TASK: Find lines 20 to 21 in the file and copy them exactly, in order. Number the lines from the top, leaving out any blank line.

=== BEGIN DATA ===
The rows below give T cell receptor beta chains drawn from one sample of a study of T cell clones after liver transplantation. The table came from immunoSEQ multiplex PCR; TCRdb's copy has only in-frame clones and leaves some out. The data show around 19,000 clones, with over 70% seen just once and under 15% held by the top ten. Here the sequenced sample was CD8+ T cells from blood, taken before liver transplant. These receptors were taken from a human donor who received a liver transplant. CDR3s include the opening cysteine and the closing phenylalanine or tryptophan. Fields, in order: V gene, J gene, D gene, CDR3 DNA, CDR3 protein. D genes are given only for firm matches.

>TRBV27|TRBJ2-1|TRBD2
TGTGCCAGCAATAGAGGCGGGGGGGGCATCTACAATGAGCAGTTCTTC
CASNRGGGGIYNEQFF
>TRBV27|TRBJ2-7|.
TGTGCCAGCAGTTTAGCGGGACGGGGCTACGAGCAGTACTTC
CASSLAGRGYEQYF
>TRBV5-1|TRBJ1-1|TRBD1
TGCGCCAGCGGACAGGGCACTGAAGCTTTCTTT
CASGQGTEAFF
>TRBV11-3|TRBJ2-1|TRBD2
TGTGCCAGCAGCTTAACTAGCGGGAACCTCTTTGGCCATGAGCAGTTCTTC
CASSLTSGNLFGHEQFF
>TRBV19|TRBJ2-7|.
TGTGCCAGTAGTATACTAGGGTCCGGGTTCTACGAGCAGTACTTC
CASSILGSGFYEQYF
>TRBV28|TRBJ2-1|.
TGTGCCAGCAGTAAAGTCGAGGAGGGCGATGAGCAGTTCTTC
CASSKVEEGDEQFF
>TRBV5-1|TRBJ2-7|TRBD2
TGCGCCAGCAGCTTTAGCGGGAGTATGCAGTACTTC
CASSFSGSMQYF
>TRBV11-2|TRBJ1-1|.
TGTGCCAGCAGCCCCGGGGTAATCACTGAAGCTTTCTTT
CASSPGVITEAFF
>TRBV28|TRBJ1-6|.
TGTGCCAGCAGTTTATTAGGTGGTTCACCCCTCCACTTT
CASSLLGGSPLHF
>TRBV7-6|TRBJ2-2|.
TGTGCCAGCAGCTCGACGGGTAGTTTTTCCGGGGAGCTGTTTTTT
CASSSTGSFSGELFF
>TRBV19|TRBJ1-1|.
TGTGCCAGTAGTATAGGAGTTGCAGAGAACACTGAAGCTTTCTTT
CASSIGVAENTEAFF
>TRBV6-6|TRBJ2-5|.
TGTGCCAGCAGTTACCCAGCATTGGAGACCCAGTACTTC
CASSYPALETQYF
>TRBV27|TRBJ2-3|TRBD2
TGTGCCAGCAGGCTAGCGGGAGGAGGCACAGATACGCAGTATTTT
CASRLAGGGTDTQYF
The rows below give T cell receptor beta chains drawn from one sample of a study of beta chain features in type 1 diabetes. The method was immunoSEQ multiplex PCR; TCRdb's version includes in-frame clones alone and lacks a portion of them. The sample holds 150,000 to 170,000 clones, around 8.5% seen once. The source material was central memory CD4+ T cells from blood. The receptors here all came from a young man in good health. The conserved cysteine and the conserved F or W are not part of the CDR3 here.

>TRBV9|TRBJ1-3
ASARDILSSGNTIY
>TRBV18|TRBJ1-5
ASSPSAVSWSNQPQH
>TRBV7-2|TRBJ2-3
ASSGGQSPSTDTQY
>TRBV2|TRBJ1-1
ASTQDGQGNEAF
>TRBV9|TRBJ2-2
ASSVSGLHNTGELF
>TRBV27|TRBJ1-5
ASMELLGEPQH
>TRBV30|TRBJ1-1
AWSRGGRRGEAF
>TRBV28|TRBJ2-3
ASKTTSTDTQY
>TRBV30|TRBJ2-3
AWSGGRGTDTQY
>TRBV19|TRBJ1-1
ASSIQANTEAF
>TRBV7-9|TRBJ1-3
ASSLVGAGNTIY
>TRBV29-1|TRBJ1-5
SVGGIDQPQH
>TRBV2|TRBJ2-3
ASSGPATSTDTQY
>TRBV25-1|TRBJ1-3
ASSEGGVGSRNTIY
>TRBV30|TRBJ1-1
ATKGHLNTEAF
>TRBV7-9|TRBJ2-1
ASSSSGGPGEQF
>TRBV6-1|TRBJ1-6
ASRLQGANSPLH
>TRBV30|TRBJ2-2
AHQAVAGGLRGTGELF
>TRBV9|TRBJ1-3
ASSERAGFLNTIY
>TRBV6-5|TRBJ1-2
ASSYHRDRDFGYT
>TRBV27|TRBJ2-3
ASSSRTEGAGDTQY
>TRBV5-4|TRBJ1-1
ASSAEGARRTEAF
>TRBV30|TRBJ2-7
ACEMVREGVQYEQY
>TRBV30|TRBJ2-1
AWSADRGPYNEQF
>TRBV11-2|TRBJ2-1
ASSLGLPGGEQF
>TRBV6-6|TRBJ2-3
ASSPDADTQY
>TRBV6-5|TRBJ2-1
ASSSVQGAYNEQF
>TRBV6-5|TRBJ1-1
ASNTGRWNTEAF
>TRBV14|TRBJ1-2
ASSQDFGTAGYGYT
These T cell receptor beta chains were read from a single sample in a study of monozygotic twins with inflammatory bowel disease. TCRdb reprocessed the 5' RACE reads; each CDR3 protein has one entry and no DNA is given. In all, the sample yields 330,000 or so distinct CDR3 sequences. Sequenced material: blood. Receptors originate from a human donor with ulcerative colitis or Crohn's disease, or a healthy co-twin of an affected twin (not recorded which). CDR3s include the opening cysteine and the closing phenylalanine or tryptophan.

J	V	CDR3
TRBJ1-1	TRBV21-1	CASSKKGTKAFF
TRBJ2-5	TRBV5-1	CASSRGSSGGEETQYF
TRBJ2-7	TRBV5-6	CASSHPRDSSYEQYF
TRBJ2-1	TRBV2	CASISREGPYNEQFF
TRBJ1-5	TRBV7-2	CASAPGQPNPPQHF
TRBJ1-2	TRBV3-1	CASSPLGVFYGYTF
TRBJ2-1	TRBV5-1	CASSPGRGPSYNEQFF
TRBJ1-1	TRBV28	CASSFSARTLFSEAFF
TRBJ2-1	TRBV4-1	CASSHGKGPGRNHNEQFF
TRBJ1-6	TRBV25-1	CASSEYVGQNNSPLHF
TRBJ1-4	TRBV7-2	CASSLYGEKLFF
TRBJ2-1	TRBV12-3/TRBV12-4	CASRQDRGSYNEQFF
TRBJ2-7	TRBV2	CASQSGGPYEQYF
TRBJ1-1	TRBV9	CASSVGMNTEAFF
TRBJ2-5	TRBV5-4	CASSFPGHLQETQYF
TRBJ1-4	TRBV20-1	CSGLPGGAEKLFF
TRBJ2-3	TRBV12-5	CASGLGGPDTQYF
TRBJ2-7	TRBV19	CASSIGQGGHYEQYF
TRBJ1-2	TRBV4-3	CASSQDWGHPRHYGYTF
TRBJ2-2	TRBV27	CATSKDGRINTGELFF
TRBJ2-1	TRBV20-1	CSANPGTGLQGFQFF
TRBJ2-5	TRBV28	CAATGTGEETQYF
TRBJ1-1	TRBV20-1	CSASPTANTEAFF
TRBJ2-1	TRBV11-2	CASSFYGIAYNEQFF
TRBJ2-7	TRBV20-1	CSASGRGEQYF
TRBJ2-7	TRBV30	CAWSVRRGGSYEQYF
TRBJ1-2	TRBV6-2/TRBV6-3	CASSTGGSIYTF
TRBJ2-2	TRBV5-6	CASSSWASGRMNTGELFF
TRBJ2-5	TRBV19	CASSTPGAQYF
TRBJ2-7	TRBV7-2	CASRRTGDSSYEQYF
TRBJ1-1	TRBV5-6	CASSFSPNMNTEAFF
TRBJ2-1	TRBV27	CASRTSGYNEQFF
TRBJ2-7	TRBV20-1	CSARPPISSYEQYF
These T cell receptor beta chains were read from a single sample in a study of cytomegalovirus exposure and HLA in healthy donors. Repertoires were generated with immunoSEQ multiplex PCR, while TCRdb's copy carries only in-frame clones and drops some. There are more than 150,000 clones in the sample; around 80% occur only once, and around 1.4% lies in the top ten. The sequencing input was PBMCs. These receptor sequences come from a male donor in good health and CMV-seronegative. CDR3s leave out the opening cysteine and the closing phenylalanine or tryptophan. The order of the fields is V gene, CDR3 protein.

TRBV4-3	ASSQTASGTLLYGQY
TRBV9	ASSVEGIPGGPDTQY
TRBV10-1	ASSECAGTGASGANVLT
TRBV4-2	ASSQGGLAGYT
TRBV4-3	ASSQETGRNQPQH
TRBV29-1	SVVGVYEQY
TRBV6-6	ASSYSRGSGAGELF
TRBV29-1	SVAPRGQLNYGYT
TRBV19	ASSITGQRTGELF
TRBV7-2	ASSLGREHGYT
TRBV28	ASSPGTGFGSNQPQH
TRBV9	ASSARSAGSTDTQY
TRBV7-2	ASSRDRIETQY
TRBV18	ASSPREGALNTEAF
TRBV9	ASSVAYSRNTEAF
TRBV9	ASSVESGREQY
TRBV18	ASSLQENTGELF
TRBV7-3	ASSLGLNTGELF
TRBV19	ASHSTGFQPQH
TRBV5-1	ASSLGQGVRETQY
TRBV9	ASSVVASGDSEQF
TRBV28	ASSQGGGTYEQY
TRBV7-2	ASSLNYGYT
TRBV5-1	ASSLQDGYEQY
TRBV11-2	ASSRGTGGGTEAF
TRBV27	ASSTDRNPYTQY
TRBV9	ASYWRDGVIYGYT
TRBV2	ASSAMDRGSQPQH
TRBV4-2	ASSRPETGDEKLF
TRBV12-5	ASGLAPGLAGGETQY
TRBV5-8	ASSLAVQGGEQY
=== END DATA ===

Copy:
>TRBV5-1|TRBJ2-7|TRBD2
TGCGCCAGCAGCTTTAGCGGGAGTATGCAGTACTTC